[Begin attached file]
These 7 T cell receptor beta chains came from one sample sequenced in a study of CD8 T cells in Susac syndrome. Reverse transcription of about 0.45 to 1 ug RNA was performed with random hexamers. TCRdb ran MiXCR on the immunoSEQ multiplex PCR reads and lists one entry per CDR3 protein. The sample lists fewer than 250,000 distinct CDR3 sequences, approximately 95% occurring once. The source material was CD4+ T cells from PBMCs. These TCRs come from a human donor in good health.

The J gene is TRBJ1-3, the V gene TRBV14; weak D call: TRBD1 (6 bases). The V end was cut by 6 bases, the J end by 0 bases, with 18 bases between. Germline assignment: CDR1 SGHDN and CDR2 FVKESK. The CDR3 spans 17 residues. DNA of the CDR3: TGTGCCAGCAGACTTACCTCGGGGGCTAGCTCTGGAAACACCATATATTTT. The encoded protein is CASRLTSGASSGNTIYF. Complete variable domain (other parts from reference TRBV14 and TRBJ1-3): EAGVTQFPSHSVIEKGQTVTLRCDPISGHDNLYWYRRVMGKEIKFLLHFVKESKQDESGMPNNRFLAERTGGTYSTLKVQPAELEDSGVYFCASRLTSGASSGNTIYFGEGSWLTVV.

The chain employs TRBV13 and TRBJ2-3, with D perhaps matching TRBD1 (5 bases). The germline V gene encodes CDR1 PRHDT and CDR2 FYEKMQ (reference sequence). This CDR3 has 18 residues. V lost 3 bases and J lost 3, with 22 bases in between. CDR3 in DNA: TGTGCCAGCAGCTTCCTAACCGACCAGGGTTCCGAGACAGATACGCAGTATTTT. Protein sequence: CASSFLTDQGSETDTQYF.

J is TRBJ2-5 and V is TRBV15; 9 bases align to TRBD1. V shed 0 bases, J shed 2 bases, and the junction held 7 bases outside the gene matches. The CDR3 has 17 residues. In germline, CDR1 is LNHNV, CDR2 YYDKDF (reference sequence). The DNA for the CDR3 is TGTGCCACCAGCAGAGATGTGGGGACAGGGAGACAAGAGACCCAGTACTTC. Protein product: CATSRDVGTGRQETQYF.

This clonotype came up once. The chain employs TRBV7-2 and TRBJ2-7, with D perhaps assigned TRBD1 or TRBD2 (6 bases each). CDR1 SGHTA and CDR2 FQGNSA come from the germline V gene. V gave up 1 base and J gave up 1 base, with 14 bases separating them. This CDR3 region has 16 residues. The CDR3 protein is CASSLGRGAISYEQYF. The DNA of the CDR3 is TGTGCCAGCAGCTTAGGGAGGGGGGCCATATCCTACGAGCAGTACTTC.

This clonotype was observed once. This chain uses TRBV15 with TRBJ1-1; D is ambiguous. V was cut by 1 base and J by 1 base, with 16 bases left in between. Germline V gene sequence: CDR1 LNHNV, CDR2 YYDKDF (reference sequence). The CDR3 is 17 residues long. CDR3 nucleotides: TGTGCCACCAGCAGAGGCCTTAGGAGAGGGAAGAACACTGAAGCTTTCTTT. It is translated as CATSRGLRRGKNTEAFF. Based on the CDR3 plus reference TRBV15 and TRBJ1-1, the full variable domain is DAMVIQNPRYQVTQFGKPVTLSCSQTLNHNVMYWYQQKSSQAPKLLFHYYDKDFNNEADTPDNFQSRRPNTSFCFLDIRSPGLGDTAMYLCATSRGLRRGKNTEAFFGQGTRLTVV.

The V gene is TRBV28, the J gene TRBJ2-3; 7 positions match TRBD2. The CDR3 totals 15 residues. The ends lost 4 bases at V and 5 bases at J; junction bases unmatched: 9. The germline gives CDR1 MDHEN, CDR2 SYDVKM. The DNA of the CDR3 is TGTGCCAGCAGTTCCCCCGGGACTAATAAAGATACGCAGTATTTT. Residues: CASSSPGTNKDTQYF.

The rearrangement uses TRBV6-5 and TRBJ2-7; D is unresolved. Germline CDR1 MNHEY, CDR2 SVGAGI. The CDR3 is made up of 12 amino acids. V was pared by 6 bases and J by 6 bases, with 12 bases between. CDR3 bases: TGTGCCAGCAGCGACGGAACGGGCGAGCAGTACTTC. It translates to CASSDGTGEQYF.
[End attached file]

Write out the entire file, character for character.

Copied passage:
These 7 T cell receptor beta chains came from one sample sequenced in a study of CD8 T cells in Susac syndrome. Reverse transcription of about 0.45 to 1 ug RNA was performed with random hexamers. TCRdb ran MiXCR on the immunoSEQ multiplex PCR reads and lists one entry per CDR3 protein. The sample lists fewer than 250,000 distinct CDR3 sequences, approximately 95% occurring once. The source material was CD4+ T cells from PBMCs. These TCRs come from a human donor in good health.

The J gene is TRBJ1-3, the V gene TRBV14; weak D call: TRBD1 (6 bases). The V end was cut by 6 bases, the J end by 0 bases, with 18 bases between. Germline assignment: CDR1 SGHDN and CDR2 FVKESK. The CDR3 spans 17 residues. DNA of the CDR3: TGTGCCAGCAGACTTACCTCGGGGGCTAGCTCTGGAAACACCATATATTTT. The encoded protein is CASRLTSGASSGNTIYF. Complete variable domain (other parts from reference TRBV14 and TRBJ1-3): EAGVTQFPSHSVIEKGQTVTLRCDPISGHDNLYWYRRVMGKEIKFLLHFVKESKQDESGMPNNRFLAERTGGTYSTLKVQPAELEDSGVYFCASRLTSGASSGNTIYFGEGSWLTVV.

The chain employs TRBV13 and TRBJ2-3, with D perhaps matching TRBD1 (5 bases). The germline V gene encodes CDR1 PRHDT and CDR2 FYEKMQ (reference sequence). This CDR3 has 18 residues. V lost 3 bases and J lost 3, with 22 bases in between. CDR3 in DNA: TGTGCCAGCAGCTTCCTAACCGACCAGGGTTCCGAGACAGATACGCAGTATTTT. Protein sequence: CASSFLTDQGSETDTQYF.

J is TRBJ2-5 and V is TRBV15; 9 bases align to TRBD1. V shed 0 bases, J shed 2 bases, and the junction held 7 bases outside the gene matches. The CDR3 has 17 residues. In germline, CDR1 is LNHNV, CDR2 YYDKDF (reference sequence). The DNA for the CDR3 is TGTGCCACCAGCAGAGATGTGGGGACAGGGAGACAAGAGACCCAGTACTTC. Protein product: CATSRDVGTGRQETQYF.

This clonotype came up once. The chain employs TRBV7-2 and TRBJ2-7, with D perhaps assigned TRBD1 or TRBD2 (6 bases each). CDR1 SGHTA and CDR2 FQGNSA come from the germline V gene. V gave up 1 base and J gave up 1 base, with 14 bases separating them. This CDR3 region has 16 residues. The CDR3 protein is CASSLGRGAISYEQYF. The DNA of the CDR3 is TGTGCCAGCAGCTTAGGGAGGGGGGCCATATCCTACGAGCAGTACTTC.

This clonotype was observed once. This chain uses TRBV15 with TRBJ1-1; D is ambiguous. V was cut by 1 base and J by 1 base, with 16 bases left in between. Germline V gene sequence: CDR1 LNHNV, CDR2 YYDKDF (reference sequence). The CDR3 is 17 residues long. CDR3 nucleotides: TGTGCCACCAGCAGAGGCCTTAGGAGAGGGAAGAACACTGAAGCTTTCTTT. It is translated as CATSRGLRRGKNTEAFF. Based on the CDR3 plus reference TRBV15 and TRBJ1-1, the full variable domain is DAMVIQNPRYQVTQFGKPVTLSCSQTLNHNVMYWYQQKSSQAPKLLFHYYDKDFNNEADTPDNFQSRRPNTSFCFLDIRSPGLGDTAMYLCATSRGLRRGKNTEAFFGQGTRLTVV.

The V gene is TRBV28, the J gene TRBJ2-3; 7 positions match TRBD2. The CDR3 totals 15 residues. The ends lost 4 bases at V and 5 bases at J; junction bases unmatched: 9. The germline gives CDR1 MDHEN, CDR2 SYDVKM. The DNA of the CDR3 is TGTGCCAGCAGTTCCCCCGGGACTAATAAAGATACGCAGTATTTT. Residues: CASSSPGTNKDTQYF.

The rearrangement uses TRBV6-5 and TRBJ2-7; D is unresolved. Germline CDR1 MNHEY, CDR2 SVGAGI. The CDR3 is made up of 12 amino acids. V was pared by 6 bases and J by 6 bases, with 12 bases between. CDR3 bases: TGTGCCAGCAGCGACGGAACGGGCGAGCAGTACTTC. It translates to CASSDGTGEQYF.